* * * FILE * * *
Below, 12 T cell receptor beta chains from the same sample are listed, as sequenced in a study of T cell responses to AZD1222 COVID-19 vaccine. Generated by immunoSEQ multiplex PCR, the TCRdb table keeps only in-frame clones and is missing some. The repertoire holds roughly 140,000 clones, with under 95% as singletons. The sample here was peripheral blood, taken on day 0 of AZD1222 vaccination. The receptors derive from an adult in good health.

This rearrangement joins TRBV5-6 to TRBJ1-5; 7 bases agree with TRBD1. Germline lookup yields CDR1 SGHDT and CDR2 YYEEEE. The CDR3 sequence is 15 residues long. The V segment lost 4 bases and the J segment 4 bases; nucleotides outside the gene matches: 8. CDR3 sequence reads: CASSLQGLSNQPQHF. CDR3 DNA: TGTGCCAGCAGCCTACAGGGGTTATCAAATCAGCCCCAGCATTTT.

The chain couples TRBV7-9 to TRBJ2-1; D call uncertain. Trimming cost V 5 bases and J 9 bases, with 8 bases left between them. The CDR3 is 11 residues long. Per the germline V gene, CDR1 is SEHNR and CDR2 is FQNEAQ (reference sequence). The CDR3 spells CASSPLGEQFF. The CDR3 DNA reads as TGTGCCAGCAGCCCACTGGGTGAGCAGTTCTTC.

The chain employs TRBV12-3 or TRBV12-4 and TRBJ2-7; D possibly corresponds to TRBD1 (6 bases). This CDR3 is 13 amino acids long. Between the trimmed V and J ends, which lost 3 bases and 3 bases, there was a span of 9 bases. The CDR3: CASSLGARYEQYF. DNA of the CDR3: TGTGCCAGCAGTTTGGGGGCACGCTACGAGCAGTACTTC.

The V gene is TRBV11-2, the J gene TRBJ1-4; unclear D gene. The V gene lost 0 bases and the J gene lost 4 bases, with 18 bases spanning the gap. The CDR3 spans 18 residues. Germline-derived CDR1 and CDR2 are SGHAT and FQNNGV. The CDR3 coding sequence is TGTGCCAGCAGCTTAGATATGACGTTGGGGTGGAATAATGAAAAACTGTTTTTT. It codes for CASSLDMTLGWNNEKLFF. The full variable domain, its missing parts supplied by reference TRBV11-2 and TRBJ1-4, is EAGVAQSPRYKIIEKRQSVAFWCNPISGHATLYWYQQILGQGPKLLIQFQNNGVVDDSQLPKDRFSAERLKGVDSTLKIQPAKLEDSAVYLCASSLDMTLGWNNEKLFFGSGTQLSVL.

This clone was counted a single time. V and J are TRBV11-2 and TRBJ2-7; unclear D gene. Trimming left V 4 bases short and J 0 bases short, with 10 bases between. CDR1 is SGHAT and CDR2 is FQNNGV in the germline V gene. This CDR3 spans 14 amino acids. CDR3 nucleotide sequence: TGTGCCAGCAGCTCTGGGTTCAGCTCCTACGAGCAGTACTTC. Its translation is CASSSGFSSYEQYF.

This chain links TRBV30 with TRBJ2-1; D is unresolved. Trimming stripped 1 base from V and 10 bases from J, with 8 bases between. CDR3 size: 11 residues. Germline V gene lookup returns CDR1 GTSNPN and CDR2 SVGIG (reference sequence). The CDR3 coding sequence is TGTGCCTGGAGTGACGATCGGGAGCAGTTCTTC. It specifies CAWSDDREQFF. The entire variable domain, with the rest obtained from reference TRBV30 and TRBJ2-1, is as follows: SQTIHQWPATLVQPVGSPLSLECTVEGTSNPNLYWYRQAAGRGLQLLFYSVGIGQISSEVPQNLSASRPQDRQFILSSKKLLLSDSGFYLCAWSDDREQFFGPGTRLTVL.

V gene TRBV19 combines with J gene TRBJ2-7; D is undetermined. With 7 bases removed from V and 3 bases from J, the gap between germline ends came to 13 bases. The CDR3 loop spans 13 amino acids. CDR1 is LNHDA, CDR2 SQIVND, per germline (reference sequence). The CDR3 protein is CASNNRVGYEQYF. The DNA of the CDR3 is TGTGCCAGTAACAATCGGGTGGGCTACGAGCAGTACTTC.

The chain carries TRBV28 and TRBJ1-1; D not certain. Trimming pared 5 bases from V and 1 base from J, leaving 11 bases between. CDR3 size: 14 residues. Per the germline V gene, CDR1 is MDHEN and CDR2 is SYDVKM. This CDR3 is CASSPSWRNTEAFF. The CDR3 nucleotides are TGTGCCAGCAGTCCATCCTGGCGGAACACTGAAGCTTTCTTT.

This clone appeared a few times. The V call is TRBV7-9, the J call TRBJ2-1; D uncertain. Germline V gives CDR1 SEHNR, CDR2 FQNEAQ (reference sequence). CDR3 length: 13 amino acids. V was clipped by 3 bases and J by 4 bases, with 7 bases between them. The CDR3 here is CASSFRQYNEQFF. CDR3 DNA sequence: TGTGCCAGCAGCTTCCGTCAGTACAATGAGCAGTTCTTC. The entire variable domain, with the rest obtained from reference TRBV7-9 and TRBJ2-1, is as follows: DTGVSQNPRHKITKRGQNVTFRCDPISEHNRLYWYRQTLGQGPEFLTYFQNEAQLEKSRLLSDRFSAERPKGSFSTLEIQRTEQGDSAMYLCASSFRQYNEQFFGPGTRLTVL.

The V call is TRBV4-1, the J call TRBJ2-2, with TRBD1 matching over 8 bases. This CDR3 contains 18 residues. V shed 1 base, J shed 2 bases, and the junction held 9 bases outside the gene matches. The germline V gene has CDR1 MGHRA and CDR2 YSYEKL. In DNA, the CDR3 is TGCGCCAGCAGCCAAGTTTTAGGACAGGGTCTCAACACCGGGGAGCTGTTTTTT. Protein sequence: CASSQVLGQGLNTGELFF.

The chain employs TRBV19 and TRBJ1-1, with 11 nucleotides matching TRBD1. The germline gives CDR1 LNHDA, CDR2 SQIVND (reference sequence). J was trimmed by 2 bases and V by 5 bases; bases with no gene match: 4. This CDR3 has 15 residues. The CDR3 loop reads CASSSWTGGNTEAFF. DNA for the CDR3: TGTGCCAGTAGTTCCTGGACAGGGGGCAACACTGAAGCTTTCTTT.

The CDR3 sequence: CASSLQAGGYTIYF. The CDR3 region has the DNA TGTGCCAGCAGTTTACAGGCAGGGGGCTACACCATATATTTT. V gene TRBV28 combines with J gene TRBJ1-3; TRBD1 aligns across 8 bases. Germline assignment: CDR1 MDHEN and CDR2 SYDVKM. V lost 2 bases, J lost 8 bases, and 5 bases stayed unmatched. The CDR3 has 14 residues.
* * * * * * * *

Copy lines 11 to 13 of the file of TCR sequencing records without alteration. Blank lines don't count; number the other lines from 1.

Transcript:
The V call is TRBV4-1, the J call TRBJ2-2, with TRBD1 matching over 8 bases. This CDR3 contains 18 residues. V shed 1 base, J shed 2 bases, and the junction held 9 bases outside the gene matches. The germline V gene has CDR1 MGHRA and CDR2 YSYEKL. In DNA, the CDR3 is TGCGCCAGCAGCCAAGTTTTAGGACAGGGTCTCAACACCGGGGAGCTGTTTTTT. Protein sequence: CASSQVLGQGLNTGELFF.

The chain employs TRBV19 and TRBJ1-1, with 11 nucleotides matching TRBD1. The germline gives CDR1 LNHDA, CDR2 SQIVND (reference sequence). J was trimmed by 2 bases and V by 5 bases; bases with no gene match: 4. This CDR3 has 15 residues. The CDR3 loop reads CASSSWTGGNTEAFF. DNA for the CDR3: TGTGCCAGTAGTTCCTGGACAGGGGGCAACACTGAAGCTTTCTTT.

The CDR3 sequence: CASSLQAGGYTIYF. The CDR3 region has the DNA TGTGCCAGCAGTTTACAGGCAGGGGGCTACACCATATATTTT. V gene TRBV28 combines with J gene TRBJ1-3; TRBD1 aligns across 8 bases. Germline assignment: CDR1 MDHEN and CDR2 SYDVKM. V lost 2 bases, J lost 8 bases, and 5 bases stayed unmatched. The CDR3 has 14 residues.